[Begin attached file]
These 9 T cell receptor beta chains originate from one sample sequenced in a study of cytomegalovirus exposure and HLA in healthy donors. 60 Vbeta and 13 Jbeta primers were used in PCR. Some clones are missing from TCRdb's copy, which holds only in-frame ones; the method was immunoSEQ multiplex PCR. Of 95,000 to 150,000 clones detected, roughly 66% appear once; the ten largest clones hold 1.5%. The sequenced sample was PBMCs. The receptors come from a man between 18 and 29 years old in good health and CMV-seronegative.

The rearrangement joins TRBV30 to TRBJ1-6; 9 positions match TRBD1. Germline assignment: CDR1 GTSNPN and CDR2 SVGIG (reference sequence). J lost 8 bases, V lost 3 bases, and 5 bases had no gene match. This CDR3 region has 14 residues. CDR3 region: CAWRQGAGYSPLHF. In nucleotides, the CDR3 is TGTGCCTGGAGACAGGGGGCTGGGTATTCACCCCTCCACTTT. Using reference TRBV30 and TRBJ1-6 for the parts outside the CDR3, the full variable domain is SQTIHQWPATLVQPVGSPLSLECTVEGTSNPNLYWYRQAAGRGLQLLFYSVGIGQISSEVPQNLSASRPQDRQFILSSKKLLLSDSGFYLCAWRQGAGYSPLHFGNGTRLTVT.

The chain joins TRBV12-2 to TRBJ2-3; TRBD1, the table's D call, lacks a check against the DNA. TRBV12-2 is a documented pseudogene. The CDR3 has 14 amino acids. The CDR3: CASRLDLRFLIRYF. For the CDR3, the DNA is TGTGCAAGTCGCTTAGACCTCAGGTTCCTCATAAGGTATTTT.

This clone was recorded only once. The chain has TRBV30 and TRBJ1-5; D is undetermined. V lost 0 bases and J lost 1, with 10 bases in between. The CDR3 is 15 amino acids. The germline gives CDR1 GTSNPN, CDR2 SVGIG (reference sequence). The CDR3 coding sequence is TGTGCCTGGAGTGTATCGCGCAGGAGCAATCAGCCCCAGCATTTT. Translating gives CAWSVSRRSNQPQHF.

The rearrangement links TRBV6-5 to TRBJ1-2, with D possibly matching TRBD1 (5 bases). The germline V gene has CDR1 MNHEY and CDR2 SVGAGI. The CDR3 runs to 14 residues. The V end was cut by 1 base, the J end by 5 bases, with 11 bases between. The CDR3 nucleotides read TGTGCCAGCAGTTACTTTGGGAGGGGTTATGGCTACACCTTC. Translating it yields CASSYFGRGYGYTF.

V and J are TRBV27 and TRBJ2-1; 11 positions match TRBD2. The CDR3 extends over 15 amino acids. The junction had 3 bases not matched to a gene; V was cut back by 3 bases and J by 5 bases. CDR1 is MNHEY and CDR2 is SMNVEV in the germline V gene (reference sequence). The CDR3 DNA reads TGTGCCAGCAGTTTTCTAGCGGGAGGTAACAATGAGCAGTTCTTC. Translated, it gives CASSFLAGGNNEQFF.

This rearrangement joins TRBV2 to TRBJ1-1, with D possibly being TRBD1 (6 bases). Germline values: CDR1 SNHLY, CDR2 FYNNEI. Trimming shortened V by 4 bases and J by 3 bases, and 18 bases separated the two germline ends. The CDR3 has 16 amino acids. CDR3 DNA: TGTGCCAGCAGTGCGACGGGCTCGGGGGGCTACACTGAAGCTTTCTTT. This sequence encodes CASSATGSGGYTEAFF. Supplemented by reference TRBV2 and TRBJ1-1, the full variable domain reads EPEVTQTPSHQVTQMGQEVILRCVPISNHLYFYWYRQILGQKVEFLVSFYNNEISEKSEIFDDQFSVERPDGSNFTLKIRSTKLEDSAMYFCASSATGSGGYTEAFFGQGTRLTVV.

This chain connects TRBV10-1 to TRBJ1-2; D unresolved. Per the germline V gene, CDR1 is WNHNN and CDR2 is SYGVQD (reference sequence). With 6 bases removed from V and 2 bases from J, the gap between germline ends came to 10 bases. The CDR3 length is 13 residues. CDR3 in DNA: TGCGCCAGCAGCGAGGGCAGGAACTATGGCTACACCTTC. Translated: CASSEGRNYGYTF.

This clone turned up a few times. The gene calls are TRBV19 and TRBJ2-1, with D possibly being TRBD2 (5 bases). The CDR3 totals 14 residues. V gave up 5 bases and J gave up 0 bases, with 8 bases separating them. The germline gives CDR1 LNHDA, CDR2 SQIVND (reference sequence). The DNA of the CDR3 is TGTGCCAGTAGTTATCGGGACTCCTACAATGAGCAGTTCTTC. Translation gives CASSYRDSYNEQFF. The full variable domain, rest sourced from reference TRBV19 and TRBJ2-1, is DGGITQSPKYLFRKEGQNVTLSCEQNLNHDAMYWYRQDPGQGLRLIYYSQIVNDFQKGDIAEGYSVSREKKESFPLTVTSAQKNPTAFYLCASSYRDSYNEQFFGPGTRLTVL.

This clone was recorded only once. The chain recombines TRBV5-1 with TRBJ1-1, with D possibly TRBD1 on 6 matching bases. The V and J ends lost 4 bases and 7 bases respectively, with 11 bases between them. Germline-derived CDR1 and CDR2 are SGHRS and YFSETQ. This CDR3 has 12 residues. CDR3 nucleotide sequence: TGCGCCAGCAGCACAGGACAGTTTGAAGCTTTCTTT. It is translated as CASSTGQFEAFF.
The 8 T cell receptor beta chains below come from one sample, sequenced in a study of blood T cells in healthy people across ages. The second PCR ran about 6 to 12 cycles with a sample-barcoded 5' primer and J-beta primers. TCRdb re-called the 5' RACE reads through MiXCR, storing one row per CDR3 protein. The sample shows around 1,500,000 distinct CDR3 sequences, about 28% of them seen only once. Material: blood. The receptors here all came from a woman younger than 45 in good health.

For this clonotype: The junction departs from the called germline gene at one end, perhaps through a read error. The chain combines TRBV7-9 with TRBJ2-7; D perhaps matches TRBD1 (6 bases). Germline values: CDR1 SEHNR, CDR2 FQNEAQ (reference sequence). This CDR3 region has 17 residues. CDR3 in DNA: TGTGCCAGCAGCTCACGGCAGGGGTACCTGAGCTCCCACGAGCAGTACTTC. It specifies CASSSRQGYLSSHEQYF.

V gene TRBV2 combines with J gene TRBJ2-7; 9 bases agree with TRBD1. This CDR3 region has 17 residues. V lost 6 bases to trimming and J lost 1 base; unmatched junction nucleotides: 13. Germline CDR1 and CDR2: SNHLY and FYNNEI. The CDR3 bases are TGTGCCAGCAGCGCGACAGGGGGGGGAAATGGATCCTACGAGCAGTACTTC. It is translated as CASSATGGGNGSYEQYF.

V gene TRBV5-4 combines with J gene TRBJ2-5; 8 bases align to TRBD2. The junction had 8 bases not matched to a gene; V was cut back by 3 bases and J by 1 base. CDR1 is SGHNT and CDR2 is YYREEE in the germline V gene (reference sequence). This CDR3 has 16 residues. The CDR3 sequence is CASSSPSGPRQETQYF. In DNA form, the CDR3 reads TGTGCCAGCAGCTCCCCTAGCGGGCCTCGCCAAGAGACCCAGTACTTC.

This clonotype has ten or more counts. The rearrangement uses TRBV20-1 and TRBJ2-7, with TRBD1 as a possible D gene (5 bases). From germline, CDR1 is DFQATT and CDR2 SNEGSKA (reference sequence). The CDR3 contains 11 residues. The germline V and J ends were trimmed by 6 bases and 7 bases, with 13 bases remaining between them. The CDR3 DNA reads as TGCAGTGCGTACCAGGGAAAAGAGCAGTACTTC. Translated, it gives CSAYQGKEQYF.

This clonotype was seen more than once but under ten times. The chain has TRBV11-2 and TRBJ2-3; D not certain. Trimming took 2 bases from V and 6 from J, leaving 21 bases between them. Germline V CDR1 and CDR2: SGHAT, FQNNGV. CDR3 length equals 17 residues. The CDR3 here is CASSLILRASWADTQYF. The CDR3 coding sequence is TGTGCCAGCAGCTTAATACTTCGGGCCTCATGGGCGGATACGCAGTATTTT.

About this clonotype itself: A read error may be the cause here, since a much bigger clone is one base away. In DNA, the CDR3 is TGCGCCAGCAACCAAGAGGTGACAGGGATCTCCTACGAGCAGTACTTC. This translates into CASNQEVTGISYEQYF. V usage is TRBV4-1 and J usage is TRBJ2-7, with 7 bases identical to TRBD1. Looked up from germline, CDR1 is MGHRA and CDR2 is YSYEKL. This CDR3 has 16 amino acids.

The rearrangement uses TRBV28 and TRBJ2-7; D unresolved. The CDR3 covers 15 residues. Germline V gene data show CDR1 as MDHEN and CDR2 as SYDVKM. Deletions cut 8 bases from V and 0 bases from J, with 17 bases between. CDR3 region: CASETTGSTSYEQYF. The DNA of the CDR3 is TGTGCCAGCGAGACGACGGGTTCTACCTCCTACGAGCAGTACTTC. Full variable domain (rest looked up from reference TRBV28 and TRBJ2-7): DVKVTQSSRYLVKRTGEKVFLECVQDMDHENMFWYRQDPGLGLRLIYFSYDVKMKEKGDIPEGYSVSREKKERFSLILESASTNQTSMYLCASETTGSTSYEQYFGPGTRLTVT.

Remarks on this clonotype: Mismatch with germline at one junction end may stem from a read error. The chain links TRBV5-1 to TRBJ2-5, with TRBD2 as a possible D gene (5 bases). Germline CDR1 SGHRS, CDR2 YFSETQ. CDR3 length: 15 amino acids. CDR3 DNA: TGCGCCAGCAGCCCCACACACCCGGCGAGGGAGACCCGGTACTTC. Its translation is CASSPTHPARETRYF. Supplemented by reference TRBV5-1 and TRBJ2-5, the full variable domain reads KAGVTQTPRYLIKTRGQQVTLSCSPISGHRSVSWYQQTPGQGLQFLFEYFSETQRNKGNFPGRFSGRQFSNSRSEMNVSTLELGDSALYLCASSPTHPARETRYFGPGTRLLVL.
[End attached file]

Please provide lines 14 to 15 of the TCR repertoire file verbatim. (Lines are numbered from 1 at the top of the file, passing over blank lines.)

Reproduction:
V gene TRBV5-4 combines with J gene TRBJ2-5; 8 bases align to TRBD2. The junction had 8 bases not matched to a gene; V was cut back by 3 bases and J by 1 base. CDR1 is SGHNT and CDR2 is YYREEE in the germline V gene (reference sequence). This CDR3 has 16 residues. The CDR3 sequence is CASSSPSGPRQETQYF. In DNA form, the CDR3 reads TGTGCCAGCAGCTCCCCTAGCGGGCCTCGCCAAGAGACCCAGTACTTC.

This clonotype has ten or more counts. The rearrangement uses TRBV20-1 and TRBJ2-7, with TRBD1 as a possible D gene (5 bases). From germline, CDR1 is DFQATT and CDR2 SNEGSKA (reference sequence). The CDR3 contains 11 residues. The germline V and J ends were trimmed by 6 bases and 7 bases, with 13 bases remaining between them. The CDR3 DNA reads as TGCAGTGCGTACCAGGGAAAAGAGCAGTACTTC. Translated, it gives CSAYQGKEQYF.